Daily briefing

10 things you need to know today: December 21, 2017

Congress sends the GOP tax overhaul to President Trump, an SUV plows through a crowd in Australia, and more

1

Congress sends GOP tax overhaul to Trump

House Republicans swiftly passed the final version of their party's $1.5 trillion tax overhaul on Wednesday, approving it for a second time due to a procedural error and sending it to President Trump for his signature. The Senate passed it in a 51-48 party-line vote hours earlier in a major victory for Trump and his fellow Republicans. Trump said the "biggest factor" probably was cutting the corporate tax rate from 35 percent to 21 percent, saying the legislation "means jobs, jobs, jobs, jobs." Democrats noted that the individual tax cuts were only temporary and slanted to favor the rich. Republicans passed the legislation without a single Democratic vote in the Senate. Rep. Louise Slaughter (D-N.Y.) called the process "nothing short of an abomination."

2

Vehicle crashes into Christmas shoppers in Melbourne

An SUV plowed through a busy street packed with pedestrians in Melbourne, Australia, on Thursday, injuring at least 14 people, several critically. The driver, who is of Afghan descent, and another person were arrested. Police called the incident "a deliberate act." They said the driver had mental health issues but there was no evidence of links to terrorism. Witnesses said the white Suzuki sped into a crowd of Christmas shoppers and commuters as the evening rush hour was starting. "All you could hear was bang, bang, bang, bang," Jim Stoupas, the owner of a nearby doughnut shop, said. "The only thing that slowed him down was hitting pedestrians. All you could hear were the sounds of the car hitting people and the screams."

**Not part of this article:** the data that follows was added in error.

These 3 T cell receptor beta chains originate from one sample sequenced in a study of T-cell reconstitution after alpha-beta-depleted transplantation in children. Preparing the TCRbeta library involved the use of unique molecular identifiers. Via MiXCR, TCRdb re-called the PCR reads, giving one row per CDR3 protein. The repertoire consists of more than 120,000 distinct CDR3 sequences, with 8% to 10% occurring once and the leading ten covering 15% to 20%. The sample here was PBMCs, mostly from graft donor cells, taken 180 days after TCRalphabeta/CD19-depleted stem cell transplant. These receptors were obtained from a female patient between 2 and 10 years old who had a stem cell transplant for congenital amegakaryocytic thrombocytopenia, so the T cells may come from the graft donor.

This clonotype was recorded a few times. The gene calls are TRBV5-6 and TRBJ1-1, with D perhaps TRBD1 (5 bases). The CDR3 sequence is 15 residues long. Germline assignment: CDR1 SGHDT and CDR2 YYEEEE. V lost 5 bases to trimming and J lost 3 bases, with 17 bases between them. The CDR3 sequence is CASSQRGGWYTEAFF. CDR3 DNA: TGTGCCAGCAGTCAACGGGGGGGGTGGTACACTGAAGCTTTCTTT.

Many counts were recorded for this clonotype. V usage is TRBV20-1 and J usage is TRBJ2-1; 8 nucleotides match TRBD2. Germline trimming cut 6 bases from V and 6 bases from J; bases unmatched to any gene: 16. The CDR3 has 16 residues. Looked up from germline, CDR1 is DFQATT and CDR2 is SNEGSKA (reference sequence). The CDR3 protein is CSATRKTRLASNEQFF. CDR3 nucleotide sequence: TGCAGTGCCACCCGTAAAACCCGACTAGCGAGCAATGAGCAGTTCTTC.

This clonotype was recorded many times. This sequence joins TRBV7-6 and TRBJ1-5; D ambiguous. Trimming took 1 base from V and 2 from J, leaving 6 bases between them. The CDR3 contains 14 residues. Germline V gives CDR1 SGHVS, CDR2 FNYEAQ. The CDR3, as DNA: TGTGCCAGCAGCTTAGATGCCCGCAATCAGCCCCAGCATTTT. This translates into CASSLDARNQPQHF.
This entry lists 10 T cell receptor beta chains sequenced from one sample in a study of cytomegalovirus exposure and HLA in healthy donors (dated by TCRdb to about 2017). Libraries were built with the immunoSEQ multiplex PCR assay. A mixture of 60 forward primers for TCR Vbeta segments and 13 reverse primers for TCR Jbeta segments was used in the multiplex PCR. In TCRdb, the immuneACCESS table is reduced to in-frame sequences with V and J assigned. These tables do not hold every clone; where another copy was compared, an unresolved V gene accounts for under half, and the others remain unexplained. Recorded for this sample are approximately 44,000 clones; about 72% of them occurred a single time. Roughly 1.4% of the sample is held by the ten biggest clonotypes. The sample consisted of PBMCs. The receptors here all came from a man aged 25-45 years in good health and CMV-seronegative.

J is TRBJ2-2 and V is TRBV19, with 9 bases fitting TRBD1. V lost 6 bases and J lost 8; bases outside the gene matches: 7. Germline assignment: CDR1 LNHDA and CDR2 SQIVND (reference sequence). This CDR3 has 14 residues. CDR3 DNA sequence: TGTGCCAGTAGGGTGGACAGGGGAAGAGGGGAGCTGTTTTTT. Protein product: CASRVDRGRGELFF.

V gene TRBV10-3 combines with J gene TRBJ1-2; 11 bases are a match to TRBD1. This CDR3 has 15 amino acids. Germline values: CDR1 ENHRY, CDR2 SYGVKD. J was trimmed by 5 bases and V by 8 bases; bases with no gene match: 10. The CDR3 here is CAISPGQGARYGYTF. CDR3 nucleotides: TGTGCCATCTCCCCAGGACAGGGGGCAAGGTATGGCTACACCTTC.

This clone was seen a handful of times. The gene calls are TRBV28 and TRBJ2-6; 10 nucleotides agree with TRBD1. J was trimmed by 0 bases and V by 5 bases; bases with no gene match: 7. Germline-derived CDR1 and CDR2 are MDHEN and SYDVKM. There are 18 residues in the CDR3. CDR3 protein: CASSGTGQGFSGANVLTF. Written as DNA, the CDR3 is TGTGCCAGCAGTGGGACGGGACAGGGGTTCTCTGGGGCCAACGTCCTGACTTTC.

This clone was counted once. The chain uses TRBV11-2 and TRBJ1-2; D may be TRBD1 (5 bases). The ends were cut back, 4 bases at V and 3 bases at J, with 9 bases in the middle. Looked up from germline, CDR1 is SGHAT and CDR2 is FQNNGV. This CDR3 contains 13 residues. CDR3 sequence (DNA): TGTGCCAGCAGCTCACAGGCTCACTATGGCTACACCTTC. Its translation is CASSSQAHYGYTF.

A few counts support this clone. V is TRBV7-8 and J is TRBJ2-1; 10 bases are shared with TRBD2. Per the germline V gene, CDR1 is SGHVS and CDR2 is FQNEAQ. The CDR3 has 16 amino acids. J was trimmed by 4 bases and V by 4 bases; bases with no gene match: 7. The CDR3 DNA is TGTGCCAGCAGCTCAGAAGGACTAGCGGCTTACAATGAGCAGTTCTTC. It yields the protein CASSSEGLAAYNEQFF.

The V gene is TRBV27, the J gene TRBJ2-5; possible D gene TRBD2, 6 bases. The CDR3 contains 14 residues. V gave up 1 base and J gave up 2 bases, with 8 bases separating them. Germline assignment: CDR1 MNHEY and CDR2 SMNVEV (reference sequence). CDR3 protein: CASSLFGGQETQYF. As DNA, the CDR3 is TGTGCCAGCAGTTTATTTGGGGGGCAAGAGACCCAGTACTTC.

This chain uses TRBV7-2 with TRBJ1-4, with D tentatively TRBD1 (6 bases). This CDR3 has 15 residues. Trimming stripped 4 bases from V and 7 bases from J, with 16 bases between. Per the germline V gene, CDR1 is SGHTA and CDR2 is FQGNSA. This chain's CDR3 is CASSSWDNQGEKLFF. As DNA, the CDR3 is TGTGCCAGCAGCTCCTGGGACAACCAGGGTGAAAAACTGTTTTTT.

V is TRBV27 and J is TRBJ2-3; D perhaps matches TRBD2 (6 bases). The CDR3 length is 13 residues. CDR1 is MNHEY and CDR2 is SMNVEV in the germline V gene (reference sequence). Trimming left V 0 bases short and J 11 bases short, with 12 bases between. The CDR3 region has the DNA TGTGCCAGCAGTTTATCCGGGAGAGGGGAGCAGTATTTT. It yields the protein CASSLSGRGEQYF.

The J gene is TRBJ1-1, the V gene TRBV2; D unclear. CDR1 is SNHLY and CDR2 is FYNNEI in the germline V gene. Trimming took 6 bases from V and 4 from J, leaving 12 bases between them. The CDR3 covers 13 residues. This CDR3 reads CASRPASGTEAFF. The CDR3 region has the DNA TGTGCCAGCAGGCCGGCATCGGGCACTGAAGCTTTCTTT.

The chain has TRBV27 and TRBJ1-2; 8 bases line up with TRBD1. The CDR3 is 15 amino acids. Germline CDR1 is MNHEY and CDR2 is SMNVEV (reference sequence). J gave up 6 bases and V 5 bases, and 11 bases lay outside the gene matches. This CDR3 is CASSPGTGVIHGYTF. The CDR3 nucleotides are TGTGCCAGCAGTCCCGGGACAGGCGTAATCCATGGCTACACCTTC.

3

House GOP leaders scramble to avert shutdown

Republican leaders, fresh off a victory on their tax overhaul, rushed to rally support for a stopgap spending bill needed to avoid a government shutdown on Saturday. House GOP leaders pared down a temporary spending bill to remove obstacles as hopes for a broader deal faded. A Senate measure intended to stabilize ObamaCare markets with subsidies for the poor was put off to next year. Efforts to strike an immigration deal also were shelved, as was a push to include Pentagon funding for the full year, and new funding for a popular children's health insurance program. "We're still working on the details," House Republican Whip Steve Scalise said.

4

Trump threatens to slash foreign aid to countries opposing his Jerusalem policy